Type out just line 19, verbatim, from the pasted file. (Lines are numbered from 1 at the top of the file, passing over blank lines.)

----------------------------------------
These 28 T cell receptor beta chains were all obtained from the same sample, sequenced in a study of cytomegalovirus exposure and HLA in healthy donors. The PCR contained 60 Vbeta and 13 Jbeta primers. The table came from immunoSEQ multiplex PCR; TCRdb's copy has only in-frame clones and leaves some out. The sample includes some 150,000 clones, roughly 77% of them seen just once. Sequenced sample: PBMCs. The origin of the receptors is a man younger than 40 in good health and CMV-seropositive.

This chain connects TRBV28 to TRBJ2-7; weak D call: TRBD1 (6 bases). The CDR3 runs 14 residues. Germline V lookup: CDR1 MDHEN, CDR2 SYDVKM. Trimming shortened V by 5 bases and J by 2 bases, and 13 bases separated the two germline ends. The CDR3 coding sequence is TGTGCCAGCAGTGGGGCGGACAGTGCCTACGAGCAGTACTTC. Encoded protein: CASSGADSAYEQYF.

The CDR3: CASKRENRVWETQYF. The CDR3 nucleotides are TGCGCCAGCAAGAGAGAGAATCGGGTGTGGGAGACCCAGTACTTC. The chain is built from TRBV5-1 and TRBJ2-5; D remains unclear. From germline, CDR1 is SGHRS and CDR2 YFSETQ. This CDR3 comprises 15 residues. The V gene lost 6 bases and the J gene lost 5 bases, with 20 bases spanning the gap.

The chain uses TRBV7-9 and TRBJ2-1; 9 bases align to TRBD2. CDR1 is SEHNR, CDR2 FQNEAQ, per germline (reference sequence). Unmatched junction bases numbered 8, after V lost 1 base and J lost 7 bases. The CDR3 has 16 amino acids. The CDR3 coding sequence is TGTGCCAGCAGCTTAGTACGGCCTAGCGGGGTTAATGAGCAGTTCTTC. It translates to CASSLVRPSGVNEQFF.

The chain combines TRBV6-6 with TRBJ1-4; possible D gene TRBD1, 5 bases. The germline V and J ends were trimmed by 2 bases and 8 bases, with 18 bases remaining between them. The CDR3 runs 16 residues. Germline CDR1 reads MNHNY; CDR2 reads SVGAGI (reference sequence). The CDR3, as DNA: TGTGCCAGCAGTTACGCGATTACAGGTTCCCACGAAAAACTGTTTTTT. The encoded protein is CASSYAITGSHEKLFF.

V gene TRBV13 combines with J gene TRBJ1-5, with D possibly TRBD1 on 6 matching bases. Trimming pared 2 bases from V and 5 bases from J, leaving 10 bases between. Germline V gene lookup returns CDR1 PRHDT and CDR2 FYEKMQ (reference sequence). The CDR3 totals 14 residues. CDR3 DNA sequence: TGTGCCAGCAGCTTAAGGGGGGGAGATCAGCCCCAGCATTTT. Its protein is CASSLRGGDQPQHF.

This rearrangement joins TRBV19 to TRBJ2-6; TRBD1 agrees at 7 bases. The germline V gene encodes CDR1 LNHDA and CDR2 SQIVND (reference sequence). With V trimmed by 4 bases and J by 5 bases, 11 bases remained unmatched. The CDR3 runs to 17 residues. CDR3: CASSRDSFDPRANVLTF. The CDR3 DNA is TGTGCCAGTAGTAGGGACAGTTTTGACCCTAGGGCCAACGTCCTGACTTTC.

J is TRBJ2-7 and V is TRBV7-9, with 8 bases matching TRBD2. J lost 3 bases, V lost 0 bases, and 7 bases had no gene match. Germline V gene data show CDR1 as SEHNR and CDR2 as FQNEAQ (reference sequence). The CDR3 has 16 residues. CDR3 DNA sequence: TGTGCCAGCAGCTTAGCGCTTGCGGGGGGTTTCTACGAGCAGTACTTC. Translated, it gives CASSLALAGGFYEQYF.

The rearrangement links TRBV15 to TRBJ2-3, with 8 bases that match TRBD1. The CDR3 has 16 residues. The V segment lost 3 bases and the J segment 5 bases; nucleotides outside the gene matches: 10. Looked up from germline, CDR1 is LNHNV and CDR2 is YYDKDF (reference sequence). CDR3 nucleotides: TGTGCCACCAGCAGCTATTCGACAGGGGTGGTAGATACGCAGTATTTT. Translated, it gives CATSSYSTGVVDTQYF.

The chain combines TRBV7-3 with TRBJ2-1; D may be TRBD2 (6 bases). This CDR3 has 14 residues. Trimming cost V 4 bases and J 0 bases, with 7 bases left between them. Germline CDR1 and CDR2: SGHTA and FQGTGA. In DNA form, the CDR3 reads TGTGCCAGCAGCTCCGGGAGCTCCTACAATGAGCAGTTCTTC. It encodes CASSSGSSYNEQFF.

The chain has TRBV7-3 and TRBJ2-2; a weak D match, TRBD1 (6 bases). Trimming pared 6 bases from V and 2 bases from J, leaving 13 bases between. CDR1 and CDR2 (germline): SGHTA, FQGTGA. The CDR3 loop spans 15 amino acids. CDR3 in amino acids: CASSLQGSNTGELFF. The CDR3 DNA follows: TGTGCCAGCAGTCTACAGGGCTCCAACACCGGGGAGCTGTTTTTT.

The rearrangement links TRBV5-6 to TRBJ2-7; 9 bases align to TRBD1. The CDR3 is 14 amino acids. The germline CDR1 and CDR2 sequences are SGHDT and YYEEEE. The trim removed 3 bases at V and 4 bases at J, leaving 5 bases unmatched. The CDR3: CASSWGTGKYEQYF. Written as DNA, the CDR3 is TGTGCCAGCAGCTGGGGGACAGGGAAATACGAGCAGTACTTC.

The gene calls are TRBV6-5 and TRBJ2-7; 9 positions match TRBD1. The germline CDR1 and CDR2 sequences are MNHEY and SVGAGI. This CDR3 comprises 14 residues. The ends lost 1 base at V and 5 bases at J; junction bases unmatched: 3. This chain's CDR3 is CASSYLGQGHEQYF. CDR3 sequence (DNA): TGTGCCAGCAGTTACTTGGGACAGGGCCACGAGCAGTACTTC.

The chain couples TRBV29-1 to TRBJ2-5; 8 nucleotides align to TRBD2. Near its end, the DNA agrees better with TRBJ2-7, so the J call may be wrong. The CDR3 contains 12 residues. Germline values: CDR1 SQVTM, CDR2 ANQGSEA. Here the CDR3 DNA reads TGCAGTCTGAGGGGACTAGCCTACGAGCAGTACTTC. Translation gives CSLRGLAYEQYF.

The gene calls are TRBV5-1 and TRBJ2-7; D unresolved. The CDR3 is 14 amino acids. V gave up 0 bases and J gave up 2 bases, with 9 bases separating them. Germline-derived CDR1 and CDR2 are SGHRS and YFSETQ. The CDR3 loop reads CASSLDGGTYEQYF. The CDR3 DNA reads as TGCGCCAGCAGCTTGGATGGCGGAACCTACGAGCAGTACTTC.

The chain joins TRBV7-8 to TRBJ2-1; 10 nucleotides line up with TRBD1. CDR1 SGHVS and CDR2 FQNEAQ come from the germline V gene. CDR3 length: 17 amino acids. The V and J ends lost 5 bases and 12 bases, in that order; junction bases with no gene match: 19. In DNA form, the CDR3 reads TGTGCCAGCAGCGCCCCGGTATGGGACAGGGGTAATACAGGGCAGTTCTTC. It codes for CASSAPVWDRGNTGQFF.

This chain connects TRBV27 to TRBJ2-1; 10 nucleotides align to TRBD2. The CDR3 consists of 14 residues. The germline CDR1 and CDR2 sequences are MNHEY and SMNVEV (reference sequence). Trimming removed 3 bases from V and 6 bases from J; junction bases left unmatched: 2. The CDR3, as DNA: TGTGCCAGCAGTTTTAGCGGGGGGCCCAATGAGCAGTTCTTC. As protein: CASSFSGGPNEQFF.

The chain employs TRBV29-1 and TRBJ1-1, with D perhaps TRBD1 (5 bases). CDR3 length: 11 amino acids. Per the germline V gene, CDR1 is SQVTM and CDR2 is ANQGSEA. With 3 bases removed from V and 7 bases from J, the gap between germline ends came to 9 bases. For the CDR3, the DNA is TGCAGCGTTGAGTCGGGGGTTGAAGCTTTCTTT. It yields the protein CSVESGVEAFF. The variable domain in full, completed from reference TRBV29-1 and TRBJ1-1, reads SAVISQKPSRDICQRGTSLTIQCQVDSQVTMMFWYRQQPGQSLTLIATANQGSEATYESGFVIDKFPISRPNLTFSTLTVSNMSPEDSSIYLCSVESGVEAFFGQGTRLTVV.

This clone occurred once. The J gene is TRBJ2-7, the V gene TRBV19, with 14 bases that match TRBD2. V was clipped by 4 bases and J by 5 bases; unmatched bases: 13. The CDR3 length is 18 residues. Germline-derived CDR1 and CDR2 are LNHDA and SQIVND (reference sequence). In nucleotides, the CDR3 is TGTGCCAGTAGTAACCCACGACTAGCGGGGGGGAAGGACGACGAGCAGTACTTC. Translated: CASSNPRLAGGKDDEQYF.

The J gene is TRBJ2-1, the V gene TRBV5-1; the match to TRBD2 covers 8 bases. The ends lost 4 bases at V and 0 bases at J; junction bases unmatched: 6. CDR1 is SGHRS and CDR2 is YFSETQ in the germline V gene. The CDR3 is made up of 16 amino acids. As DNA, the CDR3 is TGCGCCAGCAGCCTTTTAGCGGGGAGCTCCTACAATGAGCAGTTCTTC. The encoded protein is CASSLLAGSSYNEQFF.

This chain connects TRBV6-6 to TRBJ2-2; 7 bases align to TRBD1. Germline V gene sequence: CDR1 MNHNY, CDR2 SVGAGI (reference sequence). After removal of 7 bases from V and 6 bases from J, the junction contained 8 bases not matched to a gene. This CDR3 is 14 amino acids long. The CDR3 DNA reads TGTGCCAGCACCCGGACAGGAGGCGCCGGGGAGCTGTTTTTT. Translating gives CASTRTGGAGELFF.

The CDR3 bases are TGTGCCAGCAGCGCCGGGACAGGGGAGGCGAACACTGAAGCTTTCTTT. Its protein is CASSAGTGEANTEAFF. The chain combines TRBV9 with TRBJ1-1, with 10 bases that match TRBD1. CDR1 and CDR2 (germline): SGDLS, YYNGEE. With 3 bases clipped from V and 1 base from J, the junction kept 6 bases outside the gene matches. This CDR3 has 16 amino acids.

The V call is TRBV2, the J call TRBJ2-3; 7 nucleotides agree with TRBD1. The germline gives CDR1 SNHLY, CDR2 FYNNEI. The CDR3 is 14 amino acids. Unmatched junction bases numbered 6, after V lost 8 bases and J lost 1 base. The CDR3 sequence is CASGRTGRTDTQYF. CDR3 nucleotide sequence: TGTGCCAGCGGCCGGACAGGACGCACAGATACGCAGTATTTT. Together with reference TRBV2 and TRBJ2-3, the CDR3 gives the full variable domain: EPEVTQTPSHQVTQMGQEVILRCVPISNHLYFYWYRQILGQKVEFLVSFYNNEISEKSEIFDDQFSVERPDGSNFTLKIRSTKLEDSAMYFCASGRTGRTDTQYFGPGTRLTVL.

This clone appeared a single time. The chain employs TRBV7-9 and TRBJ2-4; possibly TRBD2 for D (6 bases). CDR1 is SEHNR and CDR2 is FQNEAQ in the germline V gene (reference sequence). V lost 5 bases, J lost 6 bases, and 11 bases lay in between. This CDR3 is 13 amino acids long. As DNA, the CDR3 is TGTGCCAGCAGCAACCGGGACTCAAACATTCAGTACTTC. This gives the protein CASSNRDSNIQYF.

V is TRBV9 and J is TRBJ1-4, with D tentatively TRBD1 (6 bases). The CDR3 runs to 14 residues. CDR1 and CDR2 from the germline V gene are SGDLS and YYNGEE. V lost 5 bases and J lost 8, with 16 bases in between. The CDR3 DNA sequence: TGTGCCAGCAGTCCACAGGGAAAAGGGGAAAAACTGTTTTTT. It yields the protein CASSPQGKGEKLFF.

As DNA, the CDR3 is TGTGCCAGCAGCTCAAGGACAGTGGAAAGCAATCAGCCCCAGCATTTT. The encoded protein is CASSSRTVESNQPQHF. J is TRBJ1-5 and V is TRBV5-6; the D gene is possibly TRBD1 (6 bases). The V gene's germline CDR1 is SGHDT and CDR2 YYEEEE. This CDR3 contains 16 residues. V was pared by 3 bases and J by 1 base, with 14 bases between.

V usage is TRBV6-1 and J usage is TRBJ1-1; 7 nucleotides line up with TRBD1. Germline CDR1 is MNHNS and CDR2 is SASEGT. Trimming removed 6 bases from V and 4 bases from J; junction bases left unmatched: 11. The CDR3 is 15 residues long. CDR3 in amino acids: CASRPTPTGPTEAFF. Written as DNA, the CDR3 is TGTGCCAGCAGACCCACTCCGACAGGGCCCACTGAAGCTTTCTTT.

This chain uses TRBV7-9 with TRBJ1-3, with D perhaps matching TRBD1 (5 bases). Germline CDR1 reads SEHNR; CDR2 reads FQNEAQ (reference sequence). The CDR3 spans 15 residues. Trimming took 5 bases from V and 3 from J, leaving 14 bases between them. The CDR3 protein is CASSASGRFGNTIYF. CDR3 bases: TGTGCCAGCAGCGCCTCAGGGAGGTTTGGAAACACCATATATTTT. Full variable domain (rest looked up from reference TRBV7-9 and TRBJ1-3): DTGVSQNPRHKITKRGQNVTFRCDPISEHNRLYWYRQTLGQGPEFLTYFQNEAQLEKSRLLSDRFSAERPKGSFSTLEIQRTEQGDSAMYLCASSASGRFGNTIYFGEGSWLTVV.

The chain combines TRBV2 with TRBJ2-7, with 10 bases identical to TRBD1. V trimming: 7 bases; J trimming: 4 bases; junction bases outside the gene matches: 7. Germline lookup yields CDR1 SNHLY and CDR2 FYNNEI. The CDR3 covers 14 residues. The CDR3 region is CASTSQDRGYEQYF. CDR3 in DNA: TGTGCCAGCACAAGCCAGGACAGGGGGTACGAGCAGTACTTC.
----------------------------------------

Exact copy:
This clone occurred once. The J gene is TRBJ2-7, the V gene TRBV19, with 14 bases that match TRBD2. V was clipped by 4 bases and J by 5 bases; unmatched bases: 13. The CDR3 length is 18 residues. Germline-derived CDR1 and CDR2 are LNHDA and SQIVND (reference sequence). In nucleotides, the CDR3 is TGTGCCAGTAGTAACCCACGACTAGCGGGGGGGAAGGACGACGAGCAGTACTTC. Translated: CASSNPRLAGGKDDEQYF.